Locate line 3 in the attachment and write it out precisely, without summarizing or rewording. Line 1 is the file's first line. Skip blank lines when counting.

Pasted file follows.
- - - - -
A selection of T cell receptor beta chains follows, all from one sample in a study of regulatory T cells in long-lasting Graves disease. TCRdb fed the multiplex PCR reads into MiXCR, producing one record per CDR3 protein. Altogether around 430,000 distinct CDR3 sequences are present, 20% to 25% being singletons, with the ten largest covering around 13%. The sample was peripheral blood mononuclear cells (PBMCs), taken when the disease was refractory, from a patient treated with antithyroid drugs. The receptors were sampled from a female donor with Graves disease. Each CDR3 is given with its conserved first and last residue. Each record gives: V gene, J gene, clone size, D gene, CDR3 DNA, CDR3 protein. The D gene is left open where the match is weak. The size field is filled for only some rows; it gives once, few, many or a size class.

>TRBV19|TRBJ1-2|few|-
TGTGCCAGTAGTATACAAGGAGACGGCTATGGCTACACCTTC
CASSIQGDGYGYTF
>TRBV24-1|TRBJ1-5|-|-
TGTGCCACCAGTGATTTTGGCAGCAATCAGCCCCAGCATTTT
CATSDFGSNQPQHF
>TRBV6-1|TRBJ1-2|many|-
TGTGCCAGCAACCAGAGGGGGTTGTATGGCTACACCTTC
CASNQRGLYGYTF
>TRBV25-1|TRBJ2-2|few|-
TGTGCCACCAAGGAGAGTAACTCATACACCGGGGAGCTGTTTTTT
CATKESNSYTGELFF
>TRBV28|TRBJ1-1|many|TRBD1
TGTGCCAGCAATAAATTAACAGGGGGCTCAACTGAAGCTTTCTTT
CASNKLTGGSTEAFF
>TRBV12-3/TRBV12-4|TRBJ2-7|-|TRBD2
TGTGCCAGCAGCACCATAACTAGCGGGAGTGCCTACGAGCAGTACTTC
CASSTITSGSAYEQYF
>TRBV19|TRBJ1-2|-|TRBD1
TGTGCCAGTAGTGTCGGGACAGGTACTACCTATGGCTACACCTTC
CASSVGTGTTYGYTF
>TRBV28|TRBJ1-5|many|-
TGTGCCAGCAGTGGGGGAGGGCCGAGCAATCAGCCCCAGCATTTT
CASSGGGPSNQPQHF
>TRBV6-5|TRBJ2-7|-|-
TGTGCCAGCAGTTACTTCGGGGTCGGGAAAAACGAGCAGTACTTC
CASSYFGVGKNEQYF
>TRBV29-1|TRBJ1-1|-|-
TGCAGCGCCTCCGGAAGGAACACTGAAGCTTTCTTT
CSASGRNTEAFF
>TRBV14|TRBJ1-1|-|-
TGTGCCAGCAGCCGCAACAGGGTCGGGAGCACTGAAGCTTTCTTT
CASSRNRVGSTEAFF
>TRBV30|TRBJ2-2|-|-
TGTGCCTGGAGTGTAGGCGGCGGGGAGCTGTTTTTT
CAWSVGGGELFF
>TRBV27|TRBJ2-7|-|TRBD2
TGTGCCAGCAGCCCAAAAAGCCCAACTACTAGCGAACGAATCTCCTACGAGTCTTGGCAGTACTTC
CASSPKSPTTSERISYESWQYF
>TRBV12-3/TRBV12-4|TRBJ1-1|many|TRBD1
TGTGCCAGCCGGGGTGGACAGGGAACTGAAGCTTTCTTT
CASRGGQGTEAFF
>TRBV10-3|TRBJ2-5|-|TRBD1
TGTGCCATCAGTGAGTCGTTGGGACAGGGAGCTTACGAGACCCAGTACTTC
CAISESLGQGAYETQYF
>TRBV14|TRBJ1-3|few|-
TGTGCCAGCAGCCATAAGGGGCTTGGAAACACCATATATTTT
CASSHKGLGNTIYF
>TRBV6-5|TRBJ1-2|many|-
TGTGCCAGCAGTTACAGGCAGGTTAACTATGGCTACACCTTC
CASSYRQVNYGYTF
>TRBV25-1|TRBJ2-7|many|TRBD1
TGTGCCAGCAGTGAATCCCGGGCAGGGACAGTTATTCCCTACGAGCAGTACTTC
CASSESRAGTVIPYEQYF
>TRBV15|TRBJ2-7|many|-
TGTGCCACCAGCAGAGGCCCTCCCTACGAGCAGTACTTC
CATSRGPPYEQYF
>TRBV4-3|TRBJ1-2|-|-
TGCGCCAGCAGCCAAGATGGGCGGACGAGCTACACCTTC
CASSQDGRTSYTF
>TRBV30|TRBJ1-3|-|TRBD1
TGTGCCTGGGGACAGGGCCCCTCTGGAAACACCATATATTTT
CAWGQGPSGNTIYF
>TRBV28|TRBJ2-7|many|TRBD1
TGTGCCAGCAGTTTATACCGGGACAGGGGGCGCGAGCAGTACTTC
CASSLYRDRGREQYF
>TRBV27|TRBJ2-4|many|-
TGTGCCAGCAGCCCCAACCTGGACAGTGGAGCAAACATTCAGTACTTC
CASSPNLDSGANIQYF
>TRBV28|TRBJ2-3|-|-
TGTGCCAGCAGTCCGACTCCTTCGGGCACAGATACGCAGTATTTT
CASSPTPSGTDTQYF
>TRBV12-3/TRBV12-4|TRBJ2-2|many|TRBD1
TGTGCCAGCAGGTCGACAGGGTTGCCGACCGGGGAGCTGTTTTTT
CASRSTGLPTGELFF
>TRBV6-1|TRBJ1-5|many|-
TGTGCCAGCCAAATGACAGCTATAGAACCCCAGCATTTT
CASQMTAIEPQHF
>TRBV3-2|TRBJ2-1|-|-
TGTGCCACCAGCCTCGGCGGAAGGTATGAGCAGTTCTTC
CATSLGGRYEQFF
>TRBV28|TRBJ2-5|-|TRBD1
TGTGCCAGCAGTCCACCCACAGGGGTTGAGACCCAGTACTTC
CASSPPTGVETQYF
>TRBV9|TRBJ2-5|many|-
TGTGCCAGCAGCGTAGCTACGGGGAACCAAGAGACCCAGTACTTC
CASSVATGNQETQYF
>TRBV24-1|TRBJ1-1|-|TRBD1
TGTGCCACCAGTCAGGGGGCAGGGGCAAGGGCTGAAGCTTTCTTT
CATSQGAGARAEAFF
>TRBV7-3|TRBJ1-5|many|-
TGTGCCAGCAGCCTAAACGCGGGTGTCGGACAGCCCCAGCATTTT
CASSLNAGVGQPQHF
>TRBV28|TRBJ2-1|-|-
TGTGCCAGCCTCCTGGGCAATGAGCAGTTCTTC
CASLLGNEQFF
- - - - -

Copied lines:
TGTGCCAGTAGTATACAAGGAGACGGCTATGGCTACACCTTC